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Ruling may put Pep Boys on hook for overtime pay

Pep Boy mechanics aren't paid by commission.

Pep Boy mechanics aren't paid by commission.

That ruling by a federal appellate panel earlier this month may make the Philadelphia-based auto-parts and service company liable for millions of dollars of overtime pay for 140 to 200 current and former mechanics.

And that would be the other shoe to fall in the six-year-old overtime pay case that has already cost the company millions of dollars involving pay for 5,600 Pep Boys employees.

The May 15 ruling sends the case back to district court in Nashville for further action.

In 2002, mechanics along with clerks and assistant managers sued Pep Boys - Manny, Moe & Jack - alleging that they had not received overtime because their hours had been shaved off their pay records and they had to work off-the-clock, both during lunch and after hours. Pep Boys rejected the allegation.

The biggest chunk of the case, filed in federal court in Nashville, was settled in 2005, after the judge certified it as a class action. The amount of the settlement is confidential and applied to every category of worker - except mechanics.

The rest of the case involving mechanics hinges on the difference between the commonsense definition of "commission," like the cut of the price that a real estate agent earns when selling a house, and the legal labor definition of commission, which is much more complicated.

And that is why Pep Boys can advertise that they do not pay mechanics a commission, but yet insist in court that they do. Commission employees are not eligible for overtime.

Pep Boy mechanics, according to a lower court opinion by U.S. District Judge Aleta A. Trauger, get paid by a flat-rate system. Every job that comes into the shop is assigned a set amount of hours. The mechanic gets his hourly rate times the set amount of hours. If he finishes the job more quickly, he makes more money.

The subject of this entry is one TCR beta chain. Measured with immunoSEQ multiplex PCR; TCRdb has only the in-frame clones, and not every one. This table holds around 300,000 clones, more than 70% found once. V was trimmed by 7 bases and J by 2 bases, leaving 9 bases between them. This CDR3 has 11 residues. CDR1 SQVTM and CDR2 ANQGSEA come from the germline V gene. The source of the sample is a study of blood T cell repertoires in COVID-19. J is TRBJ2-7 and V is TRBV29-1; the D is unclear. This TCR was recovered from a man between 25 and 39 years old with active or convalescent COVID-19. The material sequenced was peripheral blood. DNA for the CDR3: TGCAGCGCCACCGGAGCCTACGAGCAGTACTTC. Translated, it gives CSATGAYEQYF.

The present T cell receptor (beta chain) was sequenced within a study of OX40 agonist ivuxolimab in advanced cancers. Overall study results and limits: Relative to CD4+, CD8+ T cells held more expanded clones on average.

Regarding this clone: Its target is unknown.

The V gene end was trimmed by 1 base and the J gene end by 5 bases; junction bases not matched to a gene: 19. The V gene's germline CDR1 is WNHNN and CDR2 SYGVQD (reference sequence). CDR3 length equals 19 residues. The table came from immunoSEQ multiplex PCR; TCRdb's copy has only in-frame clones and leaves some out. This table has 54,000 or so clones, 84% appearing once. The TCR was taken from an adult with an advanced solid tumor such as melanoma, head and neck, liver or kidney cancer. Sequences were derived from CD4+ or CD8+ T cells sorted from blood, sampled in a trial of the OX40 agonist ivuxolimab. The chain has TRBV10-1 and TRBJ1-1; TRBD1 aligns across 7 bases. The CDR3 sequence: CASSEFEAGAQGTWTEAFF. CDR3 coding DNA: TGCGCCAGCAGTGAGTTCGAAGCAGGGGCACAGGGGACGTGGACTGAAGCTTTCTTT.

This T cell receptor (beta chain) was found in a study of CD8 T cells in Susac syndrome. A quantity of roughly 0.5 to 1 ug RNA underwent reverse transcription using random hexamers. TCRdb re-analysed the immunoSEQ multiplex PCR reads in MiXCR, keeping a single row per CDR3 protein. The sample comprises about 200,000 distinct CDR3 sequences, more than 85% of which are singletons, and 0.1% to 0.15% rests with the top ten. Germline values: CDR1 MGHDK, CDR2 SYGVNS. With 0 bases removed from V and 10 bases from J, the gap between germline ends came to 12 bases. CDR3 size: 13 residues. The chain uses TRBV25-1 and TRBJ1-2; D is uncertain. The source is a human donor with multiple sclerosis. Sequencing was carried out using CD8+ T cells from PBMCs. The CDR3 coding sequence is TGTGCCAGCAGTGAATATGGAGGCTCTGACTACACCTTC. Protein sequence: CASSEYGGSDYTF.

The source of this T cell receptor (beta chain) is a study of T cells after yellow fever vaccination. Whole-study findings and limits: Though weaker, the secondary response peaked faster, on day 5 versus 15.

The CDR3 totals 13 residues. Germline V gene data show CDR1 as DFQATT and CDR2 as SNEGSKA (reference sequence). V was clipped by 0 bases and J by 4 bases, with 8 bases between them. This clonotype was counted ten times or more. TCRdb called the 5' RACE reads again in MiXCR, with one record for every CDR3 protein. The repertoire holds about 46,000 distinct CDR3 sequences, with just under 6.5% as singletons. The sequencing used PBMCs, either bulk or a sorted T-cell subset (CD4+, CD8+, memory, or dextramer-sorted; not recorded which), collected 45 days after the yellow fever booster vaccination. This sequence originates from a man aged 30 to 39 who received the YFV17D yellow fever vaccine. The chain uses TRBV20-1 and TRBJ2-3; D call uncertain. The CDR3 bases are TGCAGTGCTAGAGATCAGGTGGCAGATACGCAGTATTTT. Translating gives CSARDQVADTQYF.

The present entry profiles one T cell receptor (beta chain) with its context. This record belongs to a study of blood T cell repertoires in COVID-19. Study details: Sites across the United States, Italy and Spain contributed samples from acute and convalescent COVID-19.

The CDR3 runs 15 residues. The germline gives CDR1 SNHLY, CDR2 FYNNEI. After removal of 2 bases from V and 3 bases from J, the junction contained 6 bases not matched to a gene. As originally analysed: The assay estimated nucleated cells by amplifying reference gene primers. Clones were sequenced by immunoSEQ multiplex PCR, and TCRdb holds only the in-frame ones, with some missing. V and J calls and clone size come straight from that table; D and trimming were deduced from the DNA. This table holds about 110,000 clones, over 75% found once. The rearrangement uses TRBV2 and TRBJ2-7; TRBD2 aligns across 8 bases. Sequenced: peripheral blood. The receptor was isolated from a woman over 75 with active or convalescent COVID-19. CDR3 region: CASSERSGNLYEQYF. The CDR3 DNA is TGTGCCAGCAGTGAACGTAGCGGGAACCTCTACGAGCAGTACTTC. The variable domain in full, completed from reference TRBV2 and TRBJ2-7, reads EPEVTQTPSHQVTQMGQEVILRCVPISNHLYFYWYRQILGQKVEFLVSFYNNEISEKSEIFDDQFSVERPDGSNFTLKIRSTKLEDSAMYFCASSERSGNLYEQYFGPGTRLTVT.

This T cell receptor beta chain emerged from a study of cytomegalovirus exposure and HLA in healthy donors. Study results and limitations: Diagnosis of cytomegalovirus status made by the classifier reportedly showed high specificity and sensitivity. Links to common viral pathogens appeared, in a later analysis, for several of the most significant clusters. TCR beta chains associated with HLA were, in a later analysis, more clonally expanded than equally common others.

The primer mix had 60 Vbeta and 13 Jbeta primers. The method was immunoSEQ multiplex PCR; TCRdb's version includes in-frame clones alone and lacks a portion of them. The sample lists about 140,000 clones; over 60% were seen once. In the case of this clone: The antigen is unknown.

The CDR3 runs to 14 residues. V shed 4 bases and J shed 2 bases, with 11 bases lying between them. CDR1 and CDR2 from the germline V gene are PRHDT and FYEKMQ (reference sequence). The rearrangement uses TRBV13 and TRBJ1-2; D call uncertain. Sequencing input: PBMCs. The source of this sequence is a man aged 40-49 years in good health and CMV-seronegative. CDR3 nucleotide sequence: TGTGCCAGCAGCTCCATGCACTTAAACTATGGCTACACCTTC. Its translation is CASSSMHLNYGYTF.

That "incentive to hustle," Pep Boys says, amounts to a commission under labor law.

But for it to be a true commission, the judge wrote, there should be a proportional link between what the mechanic gets paid and the customer gets charged. Because Pep Boys bundles its services and for other reasons, that proportional link is not there.

"No reasonable jury could find that [Pep Boys'] system of compensating . . . qualifies as commission," she wrote in her opinion, which was affirmed.

Plaintiffs' attorney Gregory K. McGillivary, of Woodley & McGillivary, a Washington firm that specializes in overtime cases, said that mechanics typically worked 10 to 40 hours a week overtime and had every incentive to not complain, even though they weren't getting paid overtime. Their vacation and sick pay were tied to their productivity.

Mechanics earn between $15 and $23 an hour, the lawsuit said. If 140 mechanics, earning $20 an hour, worked 10 hours over 40 hours for 50 weeks a year for three years, Pep Boys would owe at least $2.1 million, by Inquirer calculations.

Michael Banks, the Morgan Lewis & Bockius L.L.P. lawyer in Philadelphia who represents Pep Boys, said that mechanics typically liked the compensation package.

"The really good mechanics like incentive-pay systems. They can make more money being efficient," he said. Incentive pay helps attract and retain mechanics, who are, he said, in short supply.

Of the 90,000 Pep Boy workers who could have been involved in the class-action case, which includes those employed between 1999 and 2000, 5,600 opted in.

Mechanics who have worked at Pep Boys in the last three years would have to file their own lawsuits if they thought they should have received overtime, McGillivary said.

Pep Boys, founded in 1921, employs 12,070 nationwide - 1,790 in Philadelphia - and operates 562 stores and supercenters with 5,845 service bays.